Apparently it was made official by the National Assembly of Armenia that the government does not care about the interests and well being of its citizens. The Armenian Parliament only yesterday passed a bill that would allow for any building, historic or otherwise, to be torn down whenever it deemed proper by a decree to oblige the “needs of the public and the state.” Protesters for a second time in about seven days were parked in front of the parliament building’s iron fencing on
This law overturns a decision made by the Constitutional Court of Armenia last April that stipulated all such demolitions made be illegal. The ruling was based on public outcry for the insufficient, rather humiliating sums of money given to families living in
Nothing was mentioned in the article that I read about how pro-government parties, particularly the coalition-member organizations, voted on the bill. But a majority of 70 members of the 131-seat parliament voted in favor of it.
It goes without saying that not only am I opposed to the decision, I am appalled that the government actually declared by passing a law that it will blatantly oppose the human rights of its citizens whenever and wherever it feels like it. I heard instances where people were virtually tossed into the street when they ignored calls for their eviction, just moments before a bulldozer smashed away at their homes—one woman supposedly died of a heart attack on the spot when she returned from shopping to see her apartment destroyed. Some protested against the measly amounts of compensation and in return did not receive a single dram. There is no way of telling where such people are today, some of whom do not have identification papers, but occasionally you can still see some lost souls wandering around Abovyan and Aram Streets, with blank looks on their faces mumbling to themselves. I have also heard rumors—which would not surprise me if they are true—of such people being thrown into vehicles, then whisked away to be dumped off at trash heaps on the outskirts of the city, where they “belong.” Armenians are careless and cruel towards one another as I have observed and even experienced personally. Whenever necessary they place their own interests first and foremost without turning a thought as to how their decisions may affect neighbors around them. As one example, the resident of the fifth floor of my apartment building has nearly completed the construction of his private elevator. The entrance way to the building was defaced so that he could accomplish this feat of selfishness. When the construction workers realized that not enough support was provided for the elevator frame to be free standing, they bolted it to the stairway wall, thus jeopardizing the structural integrity of the building. Not to mention that there are tons of cement blocks and slabs that now rest on the building’s roof so that he could add a second floor to his flat. The stairway has been coated with a thick layer of dust and chunks of plaster for over a year. Issues involving administrative carelessness happen everywhere in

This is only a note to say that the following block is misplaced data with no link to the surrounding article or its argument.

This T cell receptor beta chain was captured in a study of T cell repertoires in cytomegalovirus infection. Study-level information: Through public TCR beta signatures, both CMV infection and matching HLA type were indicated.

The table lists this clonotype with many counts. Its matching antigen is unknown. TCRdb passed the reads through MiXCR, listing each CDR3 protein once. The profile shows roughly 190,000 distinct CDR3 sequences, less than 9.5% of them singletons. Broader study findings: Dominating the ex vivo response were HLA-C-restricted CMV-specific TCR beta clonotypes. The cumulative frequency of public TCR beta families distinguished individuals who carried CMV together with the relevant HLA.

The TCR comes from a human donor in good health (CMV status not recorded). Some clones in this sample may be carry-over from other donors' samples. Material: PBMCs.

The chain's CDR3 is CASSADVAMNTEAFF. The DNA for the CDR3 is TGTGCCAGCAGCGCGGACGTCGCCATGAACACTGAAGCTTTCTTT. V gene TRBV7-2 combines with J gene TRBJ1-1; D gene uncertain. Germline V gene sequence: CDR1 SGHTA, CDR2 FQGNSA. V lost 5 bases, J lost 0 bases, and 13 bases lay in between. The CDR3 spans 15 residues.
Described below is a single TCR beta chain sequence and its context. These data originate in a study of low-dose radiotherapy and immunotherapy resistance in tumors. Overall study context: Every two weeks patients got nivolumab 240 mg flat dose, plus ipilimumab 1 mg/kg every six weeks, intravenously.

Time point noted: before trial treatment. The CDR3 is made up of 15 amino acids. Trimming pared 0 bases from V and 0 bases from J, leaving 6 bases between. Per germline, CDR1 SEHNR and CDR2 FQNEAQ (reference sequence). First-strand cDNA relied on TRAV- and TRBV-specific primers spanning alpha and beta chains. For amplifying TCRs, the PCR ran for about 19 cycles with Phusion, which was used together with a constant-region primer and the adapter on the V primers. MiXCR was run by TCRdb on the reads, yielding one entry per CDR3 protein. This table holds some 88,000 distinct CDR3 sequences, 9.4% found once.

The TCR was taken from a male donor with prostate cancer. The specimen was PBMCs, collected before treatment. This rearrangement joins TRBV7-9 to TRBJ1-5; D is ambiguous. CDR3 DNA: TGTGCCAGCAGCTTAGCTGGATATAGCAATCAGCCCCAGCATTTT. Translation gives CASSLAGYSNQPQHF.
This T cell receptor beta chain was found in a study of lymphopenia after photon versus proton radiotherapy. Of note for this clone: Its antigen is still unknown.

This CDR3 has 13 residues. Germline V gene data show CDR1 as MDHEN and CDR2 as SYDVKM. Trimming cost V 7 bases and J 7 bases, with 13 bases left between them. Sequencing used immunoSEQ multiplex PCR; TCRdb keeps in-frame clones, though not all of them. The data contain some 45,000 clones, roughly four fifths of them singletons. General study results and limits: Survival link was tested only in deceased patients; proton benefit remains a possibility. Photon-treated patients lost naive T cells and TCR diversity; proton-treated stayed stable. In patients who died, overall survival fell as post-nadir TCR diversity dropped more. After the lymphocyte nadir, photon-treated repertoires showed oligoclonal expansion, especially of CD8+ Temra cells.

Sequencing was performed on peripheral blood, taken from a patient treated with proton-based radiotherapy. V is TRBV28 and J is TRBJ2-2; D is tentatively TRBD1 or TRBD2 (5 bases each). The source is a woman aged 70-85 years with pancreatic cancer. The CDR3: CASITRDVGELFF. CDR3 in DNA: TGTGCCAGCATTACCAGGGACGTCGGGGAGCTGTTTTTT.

I really don’t understand what’s going on in this country anymore. The troubling thing is that I am getting used to the fact that citizens’ interests repeatedly being cast aside are normal, acceptable occurrences. Indifference has become the method by which to govern and survive.
On an unrelated but poignant note, an article published last Friday demonstrates political party apathy in activating the citizens they supposedly serve—read it here.